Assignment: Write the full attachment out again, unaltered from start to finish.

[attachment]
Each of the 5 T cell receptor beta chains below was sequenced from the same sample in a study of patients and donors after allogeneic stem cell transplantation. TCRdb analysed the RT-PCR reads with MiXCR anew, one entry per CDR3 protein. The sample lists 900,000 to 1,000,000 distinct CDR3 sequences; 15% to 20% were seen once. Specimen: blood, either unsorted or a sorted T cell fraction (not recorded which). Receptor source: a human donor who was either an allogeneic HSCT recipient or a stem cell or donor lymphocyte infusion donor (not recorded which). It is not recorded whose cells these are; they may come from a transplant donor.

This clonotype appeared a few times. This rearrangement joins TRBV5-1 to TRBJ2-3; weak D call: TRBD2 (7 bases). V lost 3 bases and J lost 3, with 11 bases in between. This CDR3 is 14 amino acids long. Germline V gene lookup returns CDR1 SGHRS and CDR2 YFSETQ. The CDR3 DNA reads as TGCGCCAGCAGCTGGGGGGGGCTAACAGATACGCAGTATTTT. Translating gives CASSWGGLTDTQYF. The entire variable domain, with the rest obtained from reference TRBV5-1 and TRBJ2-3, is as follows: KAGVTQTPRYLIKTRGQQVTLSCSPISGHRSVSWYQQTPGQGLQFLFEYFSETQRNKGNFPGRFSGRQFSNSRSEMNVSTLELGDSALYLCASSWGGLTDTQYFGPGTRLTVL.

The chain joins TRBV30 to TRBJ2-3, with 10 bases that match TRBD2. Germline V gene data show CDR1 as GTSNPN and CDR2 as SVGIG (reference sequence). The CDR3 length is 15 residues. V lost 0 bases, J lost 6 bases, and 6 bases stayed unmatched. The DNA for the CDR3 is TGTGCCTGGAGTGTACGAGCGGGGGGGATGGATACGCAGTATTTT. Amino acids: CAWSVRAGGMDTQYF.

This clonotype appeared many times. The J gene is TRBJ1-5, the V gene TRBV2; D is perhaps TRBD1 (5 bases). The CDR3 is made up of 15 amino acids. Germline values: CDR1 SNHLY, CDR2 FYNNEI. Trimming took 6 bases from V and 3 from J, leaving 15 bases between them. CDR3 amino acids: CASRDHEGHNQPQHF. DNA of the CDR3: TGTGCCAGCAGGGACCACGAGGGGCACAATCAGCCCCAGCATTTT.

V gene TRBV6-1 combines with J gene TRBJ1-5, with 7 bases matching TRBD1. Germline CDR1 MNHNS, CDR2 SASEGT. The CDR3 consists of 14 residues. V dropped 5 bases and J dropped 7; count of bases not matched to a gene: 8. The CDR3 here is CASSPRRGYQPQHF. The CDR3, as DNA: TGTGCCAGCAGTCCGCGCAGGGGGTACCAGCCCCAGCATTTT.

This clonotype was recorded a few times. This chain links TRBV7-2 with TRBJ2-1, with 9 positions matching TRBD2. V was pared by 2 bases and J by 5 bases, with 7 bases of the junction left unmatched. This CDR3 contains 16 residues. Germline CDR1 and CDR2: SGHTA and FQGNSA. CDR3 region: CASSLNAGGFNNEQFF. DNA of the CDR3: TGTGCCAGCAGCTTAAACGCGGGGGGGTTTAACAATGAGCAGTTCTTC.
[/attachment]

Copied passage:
Each of the 5 T cell receptor beta chains below was sequenced from the same sample in a study of patients and donors after allogeneic stem cell transplantation. TCRdb analysed the RT-PCR reads with MiXCR anew, one entry per CDR3 protein. The sample lists 900,000 to 1,000,000 distinct CDR3 sequences; 15% to 20% were seen once. Specimen: blood, either unsorted or a sorted T cell fraction (not recorded which). Receptor source: a human donor who was either an allogeneic HSCT recipient or a stem cell or donor lymphocyte infusion donor (not recorded which). It is not recorded whose cells these are; they may come from a transplant donor.

This clonotype appeared a few times. This rearrangement joins TRBV5-1 to TRBJ2-3; weak D call: TRBD2 (7 bases). V lost 3 bases and J lost 3, with 11 bases in between. This CDR3 is 14 amino acids long. Germline V gene lookup returns CDR1 SGHRS and CDR2 YFSETQ. The CDR3 DNA reads as TGCGCCAGCAGCTGGGGGGGGCTAACAGATACGCAGTATTTT. Translating gives CASSWGGLTDTQYF. The entire variable domain, with the rest obtained from reference TRBV5-1 and TRBJ2-3, is as follows: KAGVTQTPRYLIKTRGQQVTLSCSPISGHRSVSWYQQTPGQGLQFLFEYFSETQRNKGNFPGRFSGRQFSNSRSEMNVSTLELGDSALYLCASSWGGLTDTQYFGPGTRLTVL.

The chain joins TRBV30 to TRBJ2-3, with 10 bases that match TRBD2. Germline V gene data show CDR1 as GTSNPN and CDR2 as SVGIG (reference sequence). The CDR3 length is 15 residues. V lost 0 bases, J lost 6 bases, and 6 bases stayed unmatched. The DNA for the CDR3 is TGTGCCTGGAGTGTACGAGCGGGGGGGATGGATACGCAGTATTTT. Amino acids: CAWSVRAGGMDTQYF.

This clonotype appeared many times. The J gene is TRBJ1-5, the V gene TRBV2; D is perhaps TRBD1 (5 bases). The CDR3 is made up of 15 amino acids. Germline values: CDR1 SNHLY, CDR2 FYNNEI. Trimming took 6 bases from V and 3 from J, leaving 15 bases between them. CDR3 amino acids: CASRDHEGHNQPQHF. DNA of the CDR3: TGTGCCAGCAGGGACCACGAGGGGCACAATCAGCCCCAGCATTTT.

V gene TRBV6-1 combines with J gene TRBJ1-5, with 7 bases matching TRBD1. Germline CDR1 MNHNS, CDR2 SASEGT. The CDR3 consists of 14 residues. V dropped 5 bases and J dropped 7; count of bases not matched to a gene: 8. The CDR3 here is CASSPRRGYQPQHF. The CDR3, as DNA: TGTGCCAGCAGTCCGCGCAGGGGGTACCAGCCCCAGCATTTT.

This clonotype was recorded a few times. This chain links TRBV7-2 with TRBJ2-1, with 9 positions matching TRBD2. V was pared by 2 bases and J by 5 bases, with 7 bases of the junction left unmatched. This CDR3 contains 16 residues. Germline CDR1 and CDR2: SGHTA and FQGNSA. CDR3 region: CASSLNAGGFNNEQFF. DNA of the CDR3: TGTGCCAGCAGCTTAAACGCGGGGGGGTTTAACAATGAGCAGTTCTTC.